Lady Bug wrote:.
I just bought my first SLR Camera. I bought a Canon Rebel XSi ESO450. (I think). I didn't get the lens that came with the kit. Ididn't like the idea of changing lens all the time....maybe I justdon't know what the "norm" is. But, I want to buy a good aroundlens.
Ihave a camera now that has a great zoom (X10) so I'm use to zoomingout a lot. Would I want to buy a Tamron Di II Af 18-250 F/3.5-6.3or a Canon Ef-S 17-85 1:4-5.6 IS ? I have no idea if either will fitmy camera. I need all the help I can get. Thanks, Lady Bug.
You bought a camera body costing about 500 without a lens because you don't know what sort of lens you want... well, I wouldn't do it that way....
If you don't like the idea of changing lenses and want a good all-in-one, general-purpose long range zoom the Tamron 18-250 is a very good choice. Yes, it comes in a Canon fit - you have to specify that when you buy it..
Thanks, I appreciate you answering my question. Lady bug..
Lenses for SLRs tend not to be quite as good when they have a very wide zoom range..
So one with a shorter range, like 1785 will usually take better photos than, say, an 18250 lens. But you might feel the compromise is worth it..
A good all-round shorter zoom is the Sigma 1770, which has a handy 'macro' ability (not true macro but you can focus very close)..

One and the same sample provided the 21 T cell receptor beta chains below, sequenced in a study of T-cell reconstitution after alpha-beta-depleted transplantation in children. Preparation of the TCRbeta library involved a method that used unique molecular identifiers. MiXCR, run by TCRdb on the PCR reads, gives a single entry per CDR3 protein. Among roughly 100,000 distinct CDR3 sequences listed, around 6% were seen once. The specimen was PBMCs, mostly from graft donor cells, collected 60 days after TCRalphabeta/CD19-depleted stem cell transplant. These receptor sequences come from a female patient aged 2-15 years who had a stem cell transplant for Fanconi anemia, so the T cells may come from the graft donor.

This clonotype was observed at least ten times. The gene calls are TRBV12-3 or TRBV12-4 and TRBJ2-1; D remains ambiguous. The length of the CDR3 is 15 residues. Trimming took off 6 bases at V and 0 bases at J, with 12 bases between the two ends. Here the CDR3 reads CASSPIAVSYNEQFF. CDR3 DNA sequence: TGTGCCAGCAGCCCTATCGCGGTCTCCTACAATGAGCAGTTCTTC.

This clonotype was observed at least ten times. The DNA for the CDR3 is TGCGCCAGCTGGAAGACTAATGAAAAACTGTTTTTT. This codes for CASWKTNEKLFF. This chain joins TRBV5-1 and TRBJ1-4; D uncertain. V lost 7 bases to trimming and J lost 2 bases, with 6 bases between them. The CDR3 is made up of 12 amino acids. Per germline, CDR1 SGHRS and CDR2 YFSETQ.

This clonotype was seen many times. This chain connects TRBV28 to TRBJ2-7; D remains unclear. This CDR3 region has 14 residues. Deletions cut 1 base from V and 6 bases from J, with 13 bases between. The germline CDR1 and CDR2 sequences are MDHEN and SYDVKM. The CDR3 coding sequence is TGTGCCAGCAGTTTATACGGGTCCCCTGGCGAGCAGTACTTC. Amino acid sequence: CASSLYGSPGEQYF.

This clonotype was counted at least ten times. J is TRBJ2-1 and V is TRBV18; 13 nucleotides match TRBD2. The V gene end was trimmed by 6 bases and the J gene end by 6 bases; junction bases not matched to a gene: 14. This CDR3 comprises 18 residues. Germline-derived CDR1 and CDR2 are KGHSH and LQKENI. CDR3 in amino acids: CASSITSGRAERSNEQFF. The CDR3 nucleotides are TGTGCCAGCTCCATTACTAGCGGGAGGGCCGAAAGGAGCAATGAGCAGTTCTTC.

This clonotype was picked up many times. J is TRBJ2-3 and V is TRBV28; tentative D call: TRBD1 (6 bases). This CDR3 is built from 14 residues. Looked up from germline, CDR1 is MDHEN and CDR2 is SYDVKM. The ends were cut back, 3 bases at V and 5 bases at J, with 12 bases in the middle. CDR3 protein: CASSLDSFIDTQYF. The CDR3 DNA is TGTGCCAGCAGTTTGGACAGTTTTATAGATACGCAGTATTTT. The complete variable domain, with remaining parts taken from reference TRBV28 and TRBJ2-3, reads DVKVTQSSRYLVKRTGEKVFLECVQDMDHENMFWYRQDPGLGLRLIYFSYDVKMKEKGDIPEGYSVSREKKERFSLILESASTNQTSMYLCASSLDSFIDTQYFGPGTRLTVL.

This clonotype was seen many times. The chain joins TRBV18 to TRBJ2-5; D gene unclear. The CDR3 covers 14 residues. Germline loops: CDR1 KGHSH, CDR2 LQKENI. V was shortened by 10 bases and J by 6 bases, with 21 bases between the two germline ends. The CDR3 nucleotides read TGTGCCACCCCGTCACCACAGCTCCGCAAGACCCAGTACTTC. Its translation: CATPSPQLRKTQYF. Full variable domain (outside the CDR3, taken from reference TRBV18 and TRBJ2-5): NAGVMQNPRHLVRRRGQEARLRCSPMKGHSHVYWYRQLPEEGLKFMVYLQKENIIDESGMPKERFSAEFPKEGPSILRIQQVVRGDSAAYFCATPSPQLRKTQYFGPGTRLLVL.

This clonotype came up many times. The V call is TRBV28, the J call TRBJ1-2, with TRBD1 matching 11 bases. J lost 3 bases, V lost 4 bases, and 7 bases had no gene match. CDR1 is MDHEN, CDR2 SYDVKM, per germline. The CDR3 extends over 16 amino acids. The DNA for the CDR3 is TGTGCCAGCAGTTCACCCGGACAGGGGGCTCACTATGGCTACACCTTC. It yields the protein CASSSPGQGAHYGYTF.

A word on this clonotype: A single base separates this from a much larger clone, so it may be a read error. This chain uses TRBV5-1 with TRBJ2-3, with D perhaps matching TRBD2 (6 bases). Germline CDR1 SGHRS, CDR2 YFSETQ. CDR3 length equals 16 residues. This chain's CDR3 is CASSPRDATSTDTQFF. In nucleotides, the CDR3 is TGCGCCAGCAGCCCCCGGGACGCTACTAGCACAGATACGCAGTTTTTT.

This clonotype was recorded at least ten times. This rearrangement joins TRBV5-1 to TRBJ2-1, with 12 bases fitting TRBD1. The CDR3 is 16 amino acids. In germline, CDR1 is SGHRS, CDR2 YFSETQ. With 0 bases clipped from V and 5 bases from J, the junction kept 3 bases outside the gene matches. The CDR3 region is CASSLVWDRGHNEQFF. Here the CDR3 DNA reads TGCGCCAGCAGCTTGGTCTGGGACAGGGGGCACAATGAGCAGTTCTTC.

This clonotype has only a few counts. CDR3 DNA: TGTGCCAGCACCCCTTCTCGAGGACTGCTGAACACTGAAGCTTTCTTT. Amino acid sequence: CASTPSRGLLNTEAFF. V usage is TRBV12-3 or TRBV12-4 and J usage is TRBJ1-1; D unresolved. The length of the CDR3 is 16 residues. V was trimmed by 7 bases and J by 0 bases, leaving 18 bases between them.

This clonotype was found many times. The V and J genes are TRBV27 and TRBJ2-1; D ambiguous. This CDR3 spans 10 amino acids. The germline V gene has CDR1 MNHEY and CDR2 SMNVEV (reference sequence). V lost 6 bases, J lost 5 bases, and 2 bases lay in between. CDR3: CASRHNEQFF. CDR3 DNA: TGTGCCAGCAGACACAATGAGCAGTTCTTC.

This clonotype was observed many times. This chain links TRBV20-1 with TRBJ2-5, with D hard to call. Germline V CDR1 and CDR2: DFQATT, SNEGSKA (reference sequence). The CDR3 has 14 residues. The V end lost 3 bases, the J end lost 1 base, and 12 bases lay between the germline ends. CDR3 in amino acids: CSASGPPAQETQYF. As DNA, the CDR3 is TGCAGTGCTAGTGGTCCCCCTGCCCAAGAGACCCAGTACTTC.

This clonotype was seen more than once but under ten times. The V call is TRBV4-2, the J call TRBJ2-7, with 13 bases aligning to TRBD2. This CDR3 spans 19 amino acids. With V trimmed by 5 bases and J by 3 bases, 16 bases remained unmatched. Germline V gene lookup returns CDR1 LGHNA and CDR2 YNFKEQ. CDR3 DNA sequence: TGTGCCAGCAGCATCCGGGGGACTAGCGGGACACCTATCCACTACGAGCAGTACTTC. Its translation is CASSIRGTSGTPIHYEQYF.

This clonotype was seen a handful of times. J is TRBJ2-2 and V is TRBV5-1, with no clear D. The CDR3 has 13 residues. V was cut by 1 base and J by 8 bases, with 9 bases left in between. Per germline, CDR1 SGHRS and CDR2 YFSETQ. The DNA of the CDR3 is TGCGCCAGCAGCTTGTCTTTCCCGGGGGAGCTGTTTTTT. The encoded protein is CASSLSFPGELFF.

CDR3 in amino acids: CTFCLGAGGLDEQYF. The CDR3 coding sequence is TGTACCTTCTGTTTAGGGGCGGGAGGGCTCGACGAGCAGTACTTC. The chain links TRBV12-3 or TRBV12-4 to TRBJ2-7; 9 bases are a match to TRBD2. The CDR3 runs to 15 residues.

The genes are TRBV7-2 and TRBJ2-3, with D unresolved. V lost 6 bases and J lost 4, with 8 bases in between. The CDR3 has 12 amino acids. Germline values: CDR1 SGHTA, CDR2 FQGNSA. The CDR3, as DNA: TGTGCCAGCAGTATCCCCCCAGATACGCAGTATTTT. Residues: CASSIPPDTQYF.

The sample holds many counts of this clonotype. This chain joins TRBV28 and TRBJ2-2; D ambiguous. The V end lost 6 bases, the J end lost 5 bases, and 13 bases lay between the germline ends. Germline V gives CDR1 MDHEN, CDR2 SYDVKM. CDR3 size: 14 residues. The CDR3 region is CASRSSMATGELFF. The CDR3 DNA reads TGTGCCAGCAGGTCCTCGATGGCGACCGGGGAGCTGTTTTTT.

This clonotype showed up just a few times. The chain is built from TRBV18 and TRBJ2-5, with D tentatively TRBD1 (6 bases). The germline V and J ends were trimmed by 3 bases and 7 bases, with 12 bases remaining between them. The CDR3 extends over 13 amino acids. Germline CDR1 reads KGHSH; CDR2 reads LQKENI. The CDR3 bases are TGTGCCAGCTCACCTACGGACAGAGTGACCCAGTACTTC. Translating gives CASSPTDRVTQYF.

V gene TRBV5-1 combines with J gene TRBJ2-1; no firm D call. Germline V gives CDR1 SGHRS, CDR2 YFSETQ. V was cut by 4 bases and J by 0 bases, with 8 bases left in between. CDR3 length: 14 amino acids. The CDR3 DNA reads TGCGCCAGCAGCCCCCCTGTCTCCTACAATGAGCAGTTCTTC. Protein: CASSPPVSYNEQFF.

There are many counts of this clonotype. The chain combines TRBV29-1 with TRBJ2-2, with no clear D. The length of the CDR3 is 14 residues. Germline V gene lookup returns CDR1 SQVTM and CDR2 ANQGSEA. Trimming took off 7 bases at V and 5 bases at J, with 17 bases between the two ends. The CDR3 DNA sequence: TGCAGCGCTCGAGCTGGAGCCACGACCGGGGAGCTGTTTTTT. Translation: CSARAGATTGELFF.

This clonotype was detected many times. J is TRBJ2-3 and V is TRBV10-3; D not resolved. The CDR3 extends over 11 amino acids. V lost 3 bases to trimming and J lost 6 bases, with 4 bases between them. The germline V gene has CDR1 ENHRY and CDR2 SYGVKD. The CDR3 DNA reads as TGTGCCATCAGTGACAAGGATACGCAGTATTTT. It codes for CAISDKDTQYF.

Sigma make an 18200 zoom with 'OS', which is an image stabiliser. I think this is an important feature on a long zoom. 18200 is equivalent to 29320mm on the camera you've bought (look up 'crop factor' if you don't know why this is), so you'll need to be steady handed or have a stabiliser (or preferably both) when zoomed to the telephoto end of the zoom..
The Canon lens you mentioned is good too, and to be honest, the kit lens would also have been a good starter lens..
Again, if you buy a non-Canon brand lens, make sure you buy the Canon version..
Lady Bug wrote:.
Thanks, I appreciate you answering my question. Lady bug.
Please remember that any lens represents a set of commercial compromises, and some of the things that are compromised in the wide range do-it-all zooms are....
Size. It'll be relatively big and heavy, and not great to carry around or hold up for pictures, especially those with upright framing. Indeed, you may find it hard to use without a tripod..
Image quality. Whilst the sharpness could be adequate around the middle of the range, it may not be great at the ends. There is also likely to be some distortion at full wide and tele f-lengths, which will show up when straight lines are near the edges of shots (buildings)..
Low light performance not good. Because of their considerable f-length range these lenses tend not to have wide maximum apertures. This can be a big problem in low light, or with action shooting. The problems are worse the longer the tele setting you try to use..
Would I buy a lens like that?.
Well, no. I wouldn't..
I would split the range of f-lengths I required across a minimum of two separate zoom lenses, and put up with the hassles of swapping lenses when needed. However, I would put my NEXT money down on a second camera body, not a third lens.Regards,Baz..